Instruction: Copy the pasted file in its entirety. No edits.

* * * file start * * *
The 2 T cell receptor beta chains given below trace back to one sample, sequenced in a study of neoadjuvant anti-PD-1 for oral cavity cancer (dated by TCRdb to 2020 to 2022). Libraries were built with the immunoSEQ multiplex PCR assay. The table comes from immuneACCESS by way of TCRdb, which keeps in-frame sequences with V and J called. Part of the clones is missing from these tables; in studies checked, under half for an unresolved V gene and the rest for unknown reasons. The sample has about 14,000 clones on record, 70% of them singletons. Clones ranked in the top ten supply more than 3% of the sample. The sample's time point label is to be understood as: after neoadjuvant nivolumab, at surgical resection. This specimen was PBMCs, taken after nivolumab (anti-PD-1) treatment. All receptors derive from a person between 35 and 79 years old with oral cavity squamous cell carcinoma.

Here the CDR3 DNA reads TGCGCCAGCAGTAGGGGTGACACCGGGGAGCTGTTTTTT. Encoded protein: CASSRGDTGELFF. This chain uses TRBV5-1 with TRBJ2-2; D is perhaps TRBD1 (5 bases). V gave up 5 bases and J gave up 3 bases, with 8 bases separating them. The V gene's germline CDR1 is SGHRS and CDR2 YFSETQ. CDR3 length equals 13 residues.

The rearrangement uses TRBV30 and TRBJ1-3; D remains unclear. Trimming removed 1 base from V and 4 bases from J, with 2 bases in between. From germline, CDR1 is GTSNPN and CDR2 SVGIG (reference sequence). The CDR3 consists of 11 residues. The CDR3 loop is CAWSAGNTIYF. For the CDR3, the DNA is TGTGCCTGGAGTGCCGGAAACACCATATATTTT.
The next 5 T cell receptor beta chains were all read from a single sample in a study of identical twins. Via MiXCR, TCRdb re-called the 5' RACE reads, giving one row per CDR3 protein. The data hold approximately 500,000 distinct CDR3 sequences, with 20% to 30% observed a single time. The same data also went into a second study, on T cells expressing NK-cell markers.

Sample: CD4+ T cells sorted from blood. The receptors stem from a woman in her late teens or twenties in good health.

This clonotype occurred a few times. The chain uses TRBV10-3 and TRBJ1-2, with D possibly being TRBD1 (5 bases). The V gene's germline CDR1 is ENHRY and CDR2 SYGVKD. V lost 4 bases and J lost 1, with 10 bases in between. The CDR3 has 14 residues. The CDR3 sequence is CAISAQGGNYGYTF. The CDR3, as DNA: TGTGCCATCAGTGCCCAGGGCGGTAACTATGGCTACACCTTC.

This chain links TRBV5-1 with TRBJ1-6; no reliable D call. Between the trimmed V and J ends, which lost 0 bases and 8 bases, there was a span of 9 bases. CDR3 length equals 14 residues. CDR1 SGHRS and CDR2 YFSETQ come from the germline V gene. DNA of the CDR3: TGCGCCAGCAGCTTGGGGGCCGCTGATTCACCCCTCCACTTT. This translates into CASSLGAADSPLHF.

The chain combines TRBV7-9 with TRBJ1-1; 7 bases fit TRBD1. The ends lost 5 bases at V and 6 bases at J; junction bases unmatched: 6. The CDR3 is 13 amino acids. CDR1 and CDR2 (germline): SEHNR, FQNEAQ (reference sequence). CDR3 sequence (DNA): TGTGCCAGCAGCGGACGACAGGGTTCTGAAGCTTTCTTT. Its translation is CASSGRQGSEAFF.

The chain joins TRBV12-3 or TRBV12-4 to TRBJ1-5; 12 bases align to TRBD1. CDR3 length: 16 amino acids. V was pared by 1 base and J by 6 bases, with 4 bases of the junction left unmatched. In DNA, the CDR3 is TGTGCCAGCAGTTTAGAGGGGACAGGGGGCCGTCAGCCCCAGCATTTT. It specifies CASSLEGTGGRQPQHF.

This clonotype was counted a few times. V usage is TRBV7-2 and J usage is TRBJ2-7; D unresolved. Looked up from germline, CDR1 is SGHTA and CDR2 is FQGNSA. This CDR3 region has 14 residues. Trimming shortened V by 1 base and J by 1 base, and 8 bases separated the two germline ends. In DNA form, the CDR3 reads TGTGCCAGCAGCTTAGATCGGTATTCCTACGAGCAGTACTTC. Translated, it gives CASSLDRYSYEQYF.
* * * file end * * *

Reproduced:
The 2 T cell receptor beta chains given below trace back to one sample, sequenced in a study of neoadjuvant anti-PD-1 for oral cavity cancer (dated by TCRdb to 2020 to 2022). Libraries were built with the immunoSEQ multiplex PCR assay. The table comes from immuneACCESS by way of TCRdb, which keeps in-frame sequences with V and J called. Part of the clones is missing from these tables; in studies checked, under half for an unresolved V gene and the rest for unknown reasons. The sample has about 14,000 clones on record, 70% of them singletons. Clones ranked in the top ten supply more than 3% of the sample. The sample's time point label is to be understood as: after neoadjuvant nivolumab, at surgical resection. This specimen was PBMCs, taken after nivolumab (anti-PD-1) treatment. All receptors derive from a person between 35 and 79 years old with oral cavity squamous cell carcinoma.

Here the CDR3 DNA reads TGCGCCAGCAGTAGGGGTGACACCGGGGAGCTGTTTTTT. Encoded protein: CASSRGDTGELFF. This chain uses TRBV5-1 with TRBJ2-2; D is perhaps TRBD1 (5 bases). V gave up 5 bases and J gave up 3 bases, with 8 bases separating them. The V gene's germline CDR1 is SGHRS and CDR2 YFSETQ. CDR3 length equals 13 residues.

The rearrangement uses TRBV30 and TRBJ1-3; D remains unclear. Trimming removed 1 base from V and 4 bases from J, with 2 bases in between. From germline, CDR1 is GTSNPN and CDR2 SVGIG (reference sequence). The CDR3 consists of 11 residues. The CDR3 loop is CAWSAGNTIYF. For the CDR3, the DNA is TGTGCCTGGAGTGCCGGAAACACCATATATTTT.
The next 5 T cell receptor beta chains were all read from a single sample in a study of identical twins. Via MiXCR, TCRdb re-called the 5' RACE reads, giving one row per CDR3 protein. The data hold approximately 500,000 distinct CDR3 sequences, with 20% to 30% observed a single time. The same data also went into a second study, on T cells expressing NK-cell markers.

Sample: CD4+ T cells sorted from blood. The receptors stem from a woman in her late teens or twenties in good health.

This clonotype occurred a few times. The chain uses TRBV10-3 and TRBJ1-2, with D possibly being TRBD1 (5 bases). The V gene's germline CDR1 is ENHRY and CDR2 SYGVKD. V lost 4 bases and J lost 1, with 10 bases in between. The CDR3 has 14 residues. The CDR3 sequence is CAISAQGGNYGYTF. The CDR3, as DNA: TGTGCCATCAGTGCCCAGGGCGGTAACTATGGCTACACCTTC.

This chain links TRBV5-1 with TRBJ1-6; no reliable D call. Between the trimmed V and J ends, which lost 0 bases and 8 bases, there was a span of 9 bases. CDR3 length equals 14 residues. CDR1 SGHRS and CDR2 YFSETQ come from the germline V gene. DNA of the CDR3: TGCGCCAGCAGCTTGGGGGCCGCTGATTCACCCCTCCACTTT. This translates into CASSLGAADSPLHF.

The chain combines TRBV7-9 with TRBJ1-1; 7 bases fit TRBD1. The ends lost 5 bases at V and 6 bases at J; junction bases unmatched: 6. The CDR3 is 13 amino acids. CDR1 and CDR2 (germline): SEHNR, FQNEAQ (reference sequence). CDR3 sequence (DNA): TGTGCCAGCAGCGGACGACAGGGTTCTGAAGCTTTCTTT. Its translation is CASSGRQGSEAFF.

The chain joins TRBV12-3 or TRBV12-4 to TRBJ1-5; 12 bases align to TRBD1. CDR3 length: 16 amino acids. V was pared by 1 base and J by 6 bases, with 4 bases of the junction left unmatched. In DNA, the CDR3 is TGTGCCAGCAGTTTAGAGGGGACAGGGGGCCGTCAGCCCCAGCATTTT. It specifies CASSLEGTGGRQPQHF.

This clonotype was counted a few times. V usage is TRBV7-2 and J usage is TRBJ2-7; D unresolved. Looked up from germline, CDR1 is SGHTA and CDR2 is FQGNSA. This CDR3 region has 14 residues. Trimming shortened V by 1 base and J by 1 base, and 8 bases separated the two germline ends. In DNA form, the CDR3 reads TGTGCCAGCAGCTTAGATCGGTATTCCTACGAGCAGTACTTC. Translated, it gives CASSLDRYSYEQYF.